Volunteers from various member organizations within the religious community join with Catholic Charities, the organization contracted with the US Government for refugee resettlement in Southwest Ohio, to welcome new refugees, drive them to the doctor and other appointments, help furnish apartments for them, in order to help these new residents feel more comfortable and welcomed in their new communities.
When we greet the new stranger, smile and help him or her, when we can look them in the eye, we no longer see them as strangers, but ordinary people just like us, struggling human beings who want what we all want: a home in a land where one is free to work, raise a family, and contribute to the community around them.
This has impacted me most strongly in another volunteer capacity in which I have been privileged to participate. As a volunteer teacher of English to new immigrants—again, a situation where I, a rabbi, work side-by-side with Christians, other Jews, and Muslims—I have met and taught immigrants from countries such as Bhutan, Eritrea, Mexico, Peru, Libya, and Congo. Their experiences, fortitude, and courage in attempting to reach our country, has more than once left me not only astounded and ashamed of what we take for granted every day, but occasionally finding myself with difficulty holding back tears in order that I might continue to teach. Yet it is their lessons to me that remain.
I recall the man who almost never missed a class, with only one leg and one good eye, struggling daily to learn English so that he might become a welder here in Cincinnati. He was a master welder in his home country in Africa, “before the accident,” he told us. Before arriving in Cincinnati, he spent years in camps as a refugee, sometimes close to starvation, sometimes avoiding warring factions, being vetted over and over again, sometimes with family, sometimes alone. I think also of the young Bhutanese couple who, after years in refugee camps, hopes to make a new life here, begin a family, and eventually own their own home.
And I am changed forever by one class I will never forget. The lesson plan called for me to ask the students, “What makes you happy?” and to have them discuss their answers.
Think for a minute, what makes you happy?
I thought it would have been answers like: having a day off, playing with my children, eating a favorite food. And some answers were like that. Then a soft-spoken woman, at first reluctant to answer, said, “I was happy when I saw my husband.” Not quite sure what she meant, and attempting to have her answer the question in more complete detail – this was an English class, after all – I asked her to continue. They were separated after they fled the violence in their country, she explained. She was placed in a refugee camp with her small child; her husband disappeared, kidnapped by opposition fighters, she had no idea where. Six years later, he was released into the same camp where she was. I cannot imagine what she went though during that time, what she thought, or whether she ever gave up on the possibility of his return. Eventually they were able to come to the US, and are now settled in Cincinnati as refugees.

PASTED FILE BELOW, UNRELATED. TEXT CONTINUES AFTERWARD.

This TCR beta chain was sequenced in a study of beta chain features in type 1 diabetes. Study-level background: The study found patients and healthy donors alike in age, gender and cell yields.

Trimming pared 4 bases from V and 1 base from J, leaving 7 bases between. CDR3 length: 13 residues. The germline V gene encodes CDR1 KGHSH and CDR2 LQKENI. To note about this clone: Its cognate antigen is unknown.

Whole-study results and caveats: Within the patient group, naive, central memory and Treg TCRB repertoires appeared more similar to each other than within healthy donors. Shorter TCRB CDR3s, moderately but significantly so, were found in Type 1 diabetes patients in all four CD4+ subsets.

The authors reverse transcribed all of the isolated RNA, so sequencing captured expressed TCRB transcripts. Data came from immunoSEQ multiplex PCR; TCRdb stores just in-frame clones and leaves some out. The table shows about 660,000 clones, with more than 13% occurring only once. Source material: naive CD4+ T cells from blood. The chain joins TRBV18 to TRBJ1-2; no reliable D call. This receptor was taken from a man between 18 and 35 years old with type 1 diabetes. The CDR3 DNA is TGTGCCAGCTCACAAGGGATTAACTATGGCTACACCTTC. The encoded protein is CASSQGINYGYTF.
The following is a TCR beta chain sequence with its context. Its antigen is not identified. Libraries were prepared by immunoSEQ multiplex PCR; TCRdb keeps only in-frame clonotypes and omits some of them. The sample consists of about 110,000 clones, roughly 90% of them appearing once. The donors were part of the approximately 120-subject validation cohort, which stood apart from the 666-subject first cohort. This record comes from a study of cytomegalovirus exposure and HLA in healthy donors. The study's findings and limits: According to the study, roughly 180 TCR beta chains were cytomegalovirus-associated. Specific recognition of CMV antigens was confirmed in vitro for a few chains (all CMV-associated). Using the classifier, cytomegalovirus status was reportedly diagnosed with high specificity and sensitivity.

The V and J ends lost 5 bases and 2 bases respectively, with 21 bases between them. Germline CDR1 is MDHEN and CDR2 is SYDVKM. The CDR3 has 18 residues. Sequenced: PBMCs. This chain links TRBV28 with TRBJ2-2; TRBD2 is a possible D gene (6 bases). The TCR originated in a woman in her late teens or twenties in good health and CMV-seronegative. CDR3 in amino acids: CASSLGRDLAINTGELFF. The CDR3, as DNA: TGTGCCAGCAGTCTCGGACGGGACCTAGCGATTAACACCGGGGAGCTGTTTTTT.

“I was happy when I saw my husband.” I still shudder when remember her saying those words in her quiet, accented English. And I shudder at the fear that others like her will not be able to make the journey to our land because of the horribly stringent new immigration quotas.
As those of you who are here today are well aware, there are many different kinds of immigration, and many different kinds of immigrants. Our nation was built on the ideal of immigrating here to find a better life. My grandparents came from other lands for a better life for their children, and my husband and his family fled Nazi Germany to escape annihilation and rebuild their lives here. You all have your own stories of your immigrant ancestors, some generations ago, some not so long ago. It is up to us, those who have benefitted from a nation that was willing to open its gates to our families, to keep those gates open and aid those who are still coming in any way we can.
I truly believe that the religious communities working together in interfaith organizations, churches, synagogues, and mosques, helping not just to resettle newcomers but to help them adjust, to aid in their studies, their pursuit of career, their becoming part of our nation, do make a positive difference. At this time in our nation’s history, especially these days, we need to continue to work together, to keep the fabric of our nation together and the ideals we hold alive.